Round 1- SS Johnathan Abram (5-foot-11, 205 pounds)
Chris Ballard could look to address the safety position in the first round for the second time in his first three years as GM of the Indianapolis Colts. Abram would compliment FS Malik Hooker perfectly and fill that downhill in-the-box safety role in coordinator Matt Eberflus’ system.
The Mississippi State product had a great overall combine performance, highlighted by his 4.45 40-yard dash time. With last year’s starter Clayton Geathers yet to be signed, the Colts have a void to fill at strong safety. Taylor Rapp from Washington is also a possibility at this pick or early in the second round.
Round 2 (Pick 1)- DE Charles Omenihu (6-foot-5, 280 pounds)
The Colts have had several interviews with the Texas defender, so there’s an obvious interest already. Omenihu has an NFL-ready physique and freakish athletic traits. While he might be a raw prospect, his ceiling is very high and with proper coaching could become an elite edge rusher.
He explodes out of his stance and uses his long arms to get his hands on tackles. He can play edge or kick inside to defensive tackle on passing downs, complimenting smaller teammates like last year’s second-round pick, Kemoko Turay.
Round 2 (Pick 2)- WR Parris Campbell (6-feet, 205 pounds)
Campbell could put a lot of pressure on opposing defenses if put in the right position. He’s elite with the ball in his hands, so working underneath out of the slot will be his bread-and-butter. He can also stretch the field vertically with a combine-best 4.31 40-yard dash. With a little more polish on his route running skills, Campbell could develop into an excellent weapon for Andrew Luck and head coach Frank Reich to play with.
Round 3- CB Justin Layne (6-foot-2, 192 pounds)
Ballard has shown that he likes longer corners and Layne fits that mold. Layne is a converted wide receiver so his movement and ball skills are above average. Layne has good football IQ and will fit in nicely with an organization that prides itself on high character players. Bump-and-run style corner will fit with Eberflus’ scheme. He will need to work on playing tougher at the next level.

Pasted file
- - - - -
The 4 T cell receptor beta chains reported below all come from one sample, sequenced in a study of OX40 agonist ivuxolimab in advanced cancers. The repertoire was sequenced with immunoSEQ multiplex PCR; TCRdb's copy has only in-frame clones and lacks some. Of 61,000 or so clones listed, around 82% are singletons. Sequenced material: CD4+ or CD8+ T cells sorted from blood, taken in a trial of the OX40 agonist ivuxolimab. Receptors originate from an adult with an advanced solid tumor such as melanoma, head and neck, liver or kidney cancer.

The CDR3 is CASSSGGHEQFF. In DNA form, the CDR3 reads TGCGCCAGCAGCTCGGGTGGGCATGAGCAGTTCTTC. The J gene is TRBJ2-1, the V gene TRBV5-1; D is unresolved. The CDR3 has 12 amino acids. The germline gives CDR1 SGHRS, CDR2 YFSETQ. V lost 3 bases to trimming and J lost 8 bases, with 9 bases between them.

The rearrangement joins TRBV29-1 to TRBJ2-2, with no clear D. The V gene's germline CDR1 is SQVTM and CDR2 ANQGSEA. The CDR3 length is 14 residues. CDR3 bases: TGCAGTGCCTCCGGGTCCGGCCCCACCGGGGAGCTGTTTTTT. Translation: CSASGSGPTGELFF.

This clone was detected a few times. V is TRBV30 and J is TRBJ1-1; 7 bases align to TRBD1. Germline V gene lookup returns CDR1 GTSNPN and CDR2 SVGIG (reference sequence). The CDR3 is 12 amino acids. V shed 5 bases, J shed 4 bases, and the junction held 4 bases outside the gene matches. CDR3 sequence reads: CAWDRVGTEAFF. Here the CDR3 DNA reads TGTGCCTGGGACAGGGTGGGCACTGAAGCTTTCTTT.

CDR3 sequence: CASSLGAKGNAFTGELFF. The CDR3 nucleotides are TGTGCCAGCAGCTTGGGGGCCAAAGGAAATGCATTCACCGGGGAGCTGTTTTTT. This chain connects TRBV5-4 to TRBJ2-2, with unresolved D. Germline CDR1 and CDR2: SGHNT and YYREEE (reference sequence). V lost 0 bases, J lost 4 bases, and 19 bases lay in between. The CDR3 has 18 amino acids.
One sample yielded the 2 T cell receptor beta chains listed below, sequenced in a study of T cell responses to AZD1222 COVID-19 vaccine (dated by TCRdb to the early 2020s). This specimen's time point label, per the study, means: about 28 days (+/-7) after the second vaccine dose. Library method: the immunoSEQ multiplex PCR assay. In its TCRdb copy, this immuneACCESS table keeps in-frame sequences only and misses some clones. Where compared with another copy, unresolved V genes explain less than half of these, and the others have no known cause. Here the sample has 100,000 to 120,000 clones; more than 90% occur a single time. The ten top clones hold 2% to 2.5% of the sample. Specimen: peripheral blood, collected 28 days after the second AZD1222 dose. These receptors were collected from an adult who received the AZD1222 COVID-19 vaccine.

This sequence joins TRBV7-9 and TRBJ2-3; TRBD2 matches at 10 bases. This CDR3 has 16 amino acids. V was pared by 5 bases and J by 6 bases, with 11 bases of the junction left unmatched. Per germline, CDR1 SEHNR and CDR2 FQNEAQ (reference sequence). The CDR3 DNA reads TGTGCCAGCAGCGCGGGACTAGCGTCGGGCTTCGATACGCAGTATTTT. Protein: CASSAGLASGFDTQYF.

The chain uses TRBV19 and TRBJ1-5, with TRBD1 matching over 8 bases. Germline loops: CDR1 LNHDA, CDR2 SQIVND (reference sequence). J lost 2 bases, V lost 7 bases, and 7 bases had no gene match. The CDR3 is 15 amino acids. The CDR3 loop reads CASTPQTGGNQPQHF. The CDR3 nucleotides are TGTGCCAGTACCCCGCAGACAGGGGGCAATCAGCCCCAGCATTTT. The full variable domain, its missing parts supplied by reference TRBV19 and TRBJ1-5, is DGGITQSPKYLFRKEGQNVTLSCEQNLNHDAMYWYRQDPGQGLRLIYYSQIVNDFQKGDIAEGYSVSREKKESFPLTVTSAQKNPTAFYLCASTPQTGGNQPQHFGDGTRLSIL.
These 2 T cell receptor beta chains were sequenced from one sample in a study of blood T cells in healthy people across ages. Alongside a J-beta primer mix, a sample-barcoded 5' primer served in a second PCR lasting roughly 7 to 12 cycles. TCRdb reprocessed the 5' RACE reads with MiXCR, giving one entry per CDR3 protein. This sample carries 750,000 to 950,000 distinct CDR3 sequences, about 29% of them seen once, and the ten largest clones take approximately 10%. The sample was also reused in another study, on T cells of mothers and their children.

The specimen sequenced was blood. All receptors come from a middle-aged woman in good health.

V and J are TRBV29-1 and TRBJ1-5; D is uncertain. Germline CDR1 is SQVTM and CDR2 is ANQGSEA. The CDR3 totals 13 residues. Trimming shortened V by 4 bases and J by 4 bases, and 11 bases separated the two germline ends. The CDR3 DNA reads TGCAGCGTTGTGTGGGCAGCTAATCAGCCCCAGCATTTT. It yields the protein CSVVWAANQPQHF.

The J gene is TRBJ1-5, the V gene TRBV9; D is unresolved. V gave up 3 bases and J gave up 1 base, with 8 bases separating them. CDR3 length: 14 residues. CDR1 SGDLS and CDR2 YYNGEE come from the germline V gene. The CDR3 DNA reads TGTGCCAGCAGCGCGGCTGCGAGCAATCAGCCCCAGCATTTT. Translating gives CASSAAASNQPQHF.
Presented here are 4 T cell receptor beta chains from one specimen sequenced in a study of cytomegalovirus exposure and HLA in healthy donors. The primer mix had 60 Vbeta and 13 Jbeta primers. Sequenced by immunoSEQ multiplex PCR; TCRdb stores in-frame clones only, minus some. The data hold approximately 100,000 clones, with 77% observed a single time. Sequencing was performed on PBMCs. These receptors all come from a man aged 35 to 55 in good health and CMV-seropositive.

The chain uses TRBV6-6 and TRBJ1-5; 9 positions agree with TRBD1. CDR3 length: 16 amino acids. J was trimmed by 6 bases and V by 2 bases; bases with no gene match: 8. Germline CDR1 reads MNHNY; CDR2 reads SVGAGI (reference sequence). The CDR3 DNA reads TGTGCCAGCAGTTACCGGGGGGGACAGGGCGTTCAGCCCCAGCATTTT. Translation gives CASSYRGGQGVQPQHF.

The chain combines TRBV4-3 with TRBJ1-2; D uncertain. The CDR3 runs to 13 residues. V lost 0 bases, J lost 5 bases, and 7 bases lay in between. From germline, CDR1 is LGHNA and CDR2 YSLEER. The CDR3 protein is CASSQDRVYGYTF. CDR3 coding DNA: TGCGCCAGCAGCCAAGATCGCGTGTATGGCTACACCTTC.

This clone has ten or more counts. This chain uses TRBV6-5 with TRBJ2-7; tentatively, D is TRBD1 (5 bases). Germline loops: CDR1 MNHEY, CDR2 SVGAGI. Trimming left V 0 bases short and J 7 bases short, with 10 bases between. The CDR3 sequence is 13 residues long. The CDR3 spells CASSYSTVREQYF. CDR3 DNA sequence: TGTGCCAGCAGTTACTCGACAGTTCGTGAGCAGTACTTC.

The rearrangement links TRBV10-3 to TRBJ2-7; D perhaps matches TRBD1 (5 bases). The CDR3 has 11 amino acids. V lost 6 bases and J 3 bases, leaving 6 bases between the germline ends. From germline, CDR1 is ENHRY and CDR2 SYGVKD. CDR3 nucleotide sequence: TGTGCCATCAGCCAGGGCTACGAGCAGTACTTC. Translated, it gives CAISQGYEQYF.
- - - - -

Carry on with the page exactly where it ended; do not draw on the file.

Round 4- WR David Sills V (6-foot-3, 211 pounds)
Andrew Luck will not complain if wide receiver is made a priority position this offseason. Sills brings a different skill set to the table than Campbell with his tall rangy frame. Sills is a former quarterback so his football IQ should be through the roof as well as his potential. He’ll struggle early to adjust to NFL play speed and strength, but his ball skills in the red zone should shine early. After a year or two to work on his route tree and beef up in the weight room, Sills could be a draft-day steal.
Round 4 (Compensatory pick)- C Erik McCoy (6-foot-4 303 pounds)
Ryan Kelly is one of the best centers in the league when healthy. But staying healthy has been a problem for the former first-round pick and he’s entering a contract year. McCoy showed this season that he can hold up against stout competition (Dexter Lawrence, Quinnen Williams) and would provide insurance at center in case Kelly is not available or departs next offseason.
Round 5- LB Cameron Smith (6-foot-2, 238 pounds)
Smith was a consistent player and four-year starter at USC. His physical traits won’t wow GMs, but he’s a heady player who wins with correct angles and great play recognition. He has the potential to start opposite Darius Leonard and is a capable backup at least.
Round 6- DT Daniel Wise (6-foot-3, 281 pounds)
Wise is athletic and agile enough to shoot gaps. Good footwork and low-pad level make him a quality prospect. He is the brother of New England Patriot Deatrich Wise.
Round 7- LB Ben Burr-Kirven (6-feet, 230 pounds)
Burr-Kirven is an undersized linebacker that wins with speed and heart. Even if he never carves out a starting role on defense, the guy will be a nightmare on special teams.